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Nutrition and Epigenetics
The first 1000 days is a period during pregnancy until the baby turns 2 years old where nutrition and lifestyle play a part in having an impact on your child’s future health risk. Research has found that when mothers have good nutritional practices and have an active lifestyle it carries a positive impact to not only the child she’s carrying but her future grandchildren too. There is also an increasing awareness that children who obtain the right nutrition during pregnancy, infancy and toddlerhood are more likely to:
- Be born at a healthy birth weight
- Grow up to be a better learner with fewer behavioural problems
- Have lower risks of obesity, type 2 diabetes, heart disease and allergies
Minimising Risk of Gestational Diabetes Mellitus
Gestational Diabetes is one of the main concerns in most mummies and healthcare professionals. Did you know that 15-20% of all pregnancies in Singapore are affected by diabetes during pregnancy? That is almost 1 in every 5 pregnant women.
Those who are most susceptible to having gestational diabetes during pregnancy are those with a body mass index higher than 23, a family history of diabetes and previously received a diagnosis of gestational diabetes in the last pregnancy. Although some people have a higher risk, gestational diabetes can happen to any mother. Thus, as part of the usual practice, all women are offered screening for gestational diabetes during the 24th to 28th week of pregnancy.
Thus, setting up your goals as early as possible and understanding what is needed to reduce your risk of gestational diabetes during pregnancy is vital. Research has found that achieving optimal weight gain, having an exercise programme early in pregnancy and committing to it throughout pregnancy has been promising in reducing the risk of diabetes during pregnancy. Besides that, a pregnancy diet that emulates the Mediterranean diet which emphasizes a high fruit and vegetable intake of as much as 7 servings per day or more is thought to be beneficial too.
Achieving Optimal Weight Gain During Pregnancy
Research found that almost 60% of Singaporean women do not have optimal weight gain during pregnancy.
Weight is such a controversial topic to discuss these days. There is a debate that there is health at every size and weight is just a number. This concept is particularly important especially if one’s relationship with food is unhealthy and is leading to disordered eating.
Although this is true there are many other studies that show how physical activity, the reduction in lower visceral and subcutaneous fat is linked with a lower risk of heart disease, cholesterol, hypertension and many more. Similarly, during pregnancy, excessive weight gain is linked with a higher risk of other complications of pregnancy such as gestational diabetes, pre-eclampsia and many more.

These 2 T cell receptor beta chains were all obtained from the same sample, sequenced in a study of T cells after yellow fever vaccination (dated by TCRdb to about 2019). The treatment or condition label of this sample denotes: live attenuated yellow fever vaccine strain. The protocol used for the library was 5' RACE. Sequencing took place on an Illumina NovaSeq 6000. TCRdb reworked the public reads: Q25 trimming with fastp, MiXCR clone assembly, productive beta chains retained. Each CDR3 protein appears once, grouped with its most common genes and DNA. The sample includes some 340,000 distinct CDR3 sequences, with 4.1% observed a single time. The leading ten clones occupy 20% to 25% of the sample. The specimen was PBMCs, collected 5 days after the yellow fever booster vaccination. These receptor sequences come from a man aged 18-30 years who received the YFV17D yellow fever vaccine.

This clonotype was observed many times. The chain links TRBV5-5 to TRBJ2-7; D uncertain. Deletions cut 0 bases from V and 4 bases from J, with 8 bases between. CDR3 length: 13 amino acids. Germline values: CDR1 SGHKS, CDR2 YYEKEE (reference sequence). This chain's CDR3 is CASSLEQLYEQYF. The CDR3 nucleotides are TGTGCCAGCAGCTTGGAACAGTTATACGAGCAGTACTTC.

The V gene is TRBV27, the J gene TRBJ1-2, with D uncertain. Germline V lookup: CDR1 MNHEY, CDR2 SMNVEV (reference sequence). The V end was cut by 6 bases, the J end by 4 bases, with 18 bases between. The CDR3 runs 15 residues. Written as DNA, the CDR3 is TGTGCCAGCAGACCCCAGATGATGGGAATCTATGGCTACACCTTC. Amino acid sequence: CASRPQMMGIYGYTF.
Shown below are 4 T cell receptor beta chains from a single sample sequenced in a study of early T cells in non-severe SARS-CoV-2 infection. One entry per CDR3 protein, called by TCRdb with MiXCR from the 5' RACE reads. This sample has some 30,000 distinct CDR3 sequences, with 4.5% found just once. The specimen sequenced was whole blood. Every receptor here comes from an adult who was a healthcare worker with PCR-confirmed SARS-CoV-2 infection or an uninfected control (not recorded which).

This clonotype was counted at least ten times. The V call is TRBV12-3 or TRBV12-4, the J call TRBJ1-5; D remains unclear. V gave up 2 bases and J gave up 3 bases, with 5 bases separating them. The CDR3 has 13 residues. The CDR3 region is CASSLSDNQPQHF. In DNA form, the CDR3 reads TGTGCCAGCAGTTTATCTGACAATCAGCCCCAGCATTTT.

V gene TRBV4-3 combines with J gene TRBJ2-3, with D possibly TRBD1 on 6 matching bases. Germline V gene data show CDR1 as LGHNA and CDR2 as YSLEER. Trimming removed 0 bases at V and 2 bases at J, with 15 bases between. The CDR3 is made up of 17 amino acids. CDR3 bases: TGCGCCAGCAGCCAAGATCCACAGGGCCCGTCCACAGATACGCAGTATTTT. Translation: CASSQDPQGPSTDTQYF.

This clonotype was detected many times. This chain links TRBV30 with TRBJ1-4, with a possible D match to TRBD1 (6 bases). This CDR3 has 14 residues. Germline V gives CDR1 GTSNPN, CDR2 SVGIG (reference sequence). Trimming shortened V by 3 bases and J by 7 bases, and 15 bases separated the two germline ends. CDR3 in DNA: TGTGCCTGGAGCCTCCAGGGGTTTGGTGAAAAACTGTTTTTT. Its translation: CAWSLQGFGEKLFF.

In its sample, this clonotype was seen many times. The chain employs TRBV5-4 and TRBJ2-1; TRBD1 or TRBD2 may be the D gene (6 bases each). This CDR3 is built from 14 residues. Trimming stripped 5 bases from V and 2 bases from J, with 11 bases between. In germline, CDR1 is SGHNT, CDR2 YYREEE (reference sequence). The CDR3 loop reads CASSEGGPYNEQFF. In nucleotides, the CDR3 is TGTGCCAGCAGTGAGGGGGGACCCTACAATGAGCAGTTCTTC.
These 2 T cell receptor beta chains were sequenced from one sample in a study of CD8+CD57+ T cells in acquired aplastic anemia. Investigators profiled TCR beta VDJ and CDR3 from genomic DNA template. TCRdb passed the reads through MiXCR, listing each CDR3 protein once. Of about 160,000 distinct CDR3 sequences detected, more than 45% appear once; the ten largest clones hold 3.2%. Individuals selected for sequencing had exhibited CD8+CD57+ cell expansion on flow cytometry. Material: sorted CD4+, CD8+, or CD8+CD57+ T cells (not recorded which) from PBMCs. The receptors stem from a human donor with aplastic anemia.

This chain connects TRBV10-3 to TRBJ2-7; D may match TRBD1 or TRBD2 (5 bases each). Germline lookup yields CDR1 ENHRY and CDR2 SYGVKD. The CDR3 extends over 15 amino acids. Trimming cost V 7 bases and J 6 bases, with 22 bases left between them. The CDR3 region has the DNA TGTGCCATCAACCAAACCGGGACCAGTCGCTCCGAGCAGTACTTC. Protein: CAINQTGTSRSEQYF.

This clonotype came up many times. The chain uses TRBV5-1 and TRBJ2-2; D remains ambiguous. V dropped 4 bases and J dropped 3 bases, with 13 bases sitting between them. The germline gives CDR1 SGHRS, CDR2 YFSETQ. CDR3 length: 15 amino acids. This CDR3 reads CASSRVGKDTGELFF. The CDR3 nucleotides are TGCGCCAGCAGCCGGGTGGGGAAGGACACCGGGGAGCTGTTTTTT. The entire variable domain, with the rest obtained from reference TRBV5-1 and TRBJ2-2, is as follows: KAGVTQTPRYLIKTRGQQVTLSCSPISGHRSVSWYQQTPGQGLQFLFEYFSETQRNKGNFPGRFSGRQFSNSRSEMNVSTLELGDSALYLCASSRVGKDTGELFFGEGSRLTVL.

Thus, it is important to understand what the appropriate weight gain is for yourself during pregnancy so that suboptimal weight gain can be avoided. The suggested weight gain recommendation is based on your pre-pregnancy body mass index as per below:
The recommended weight gain for one with normal body mass index at pre-pregnancy is around 11.3 to 15.9kg by the end of pregnancy. As this is only a general guide, the recommended weight gain can look different based on various factors such as existing medical conditions, physical activity and single or multiple babies.
Optimising Nutritional Intake
Did you know that women with a higher body fat percentage have a higher requirement for Vitamin D? A general vitamin D supplementation may not suffice as minor Vitamin D deficiency is linked with an increased risk of preeclampsia, gestational diabetes and low birth weight babies. Furthermore, despite living in a very sunny country all year round like Singapore, many of us are almost always indoors until the Sun. Thus individualised recommendation of Vitamin D supplements and food is needed.
Besides that, many women experience different side effects during pregnancy. The majority of women experience nausea and vomiting during pregnancy. Left unmanaged, pregnant mummies will not be able to gain weight adequately and would be at higher risk of giving birth to pre-term babies or low birth weight babies. The internet can be a quick and convenient way to obtain some tips on how to manage some side effects of pregnancy. However, there is so much mixed information, that it can be really overwhelming for one to read all the information online not knowing which would work best.
Seeing a Dietitian who specialises in nutrition would be able to give scientific evidence-based tips to help you manage your side effects during pregnancy safely. An individualised healthy pregnancy diet menu can be provided by a dietitian which meets your nutritional needs while also managing these side effects well.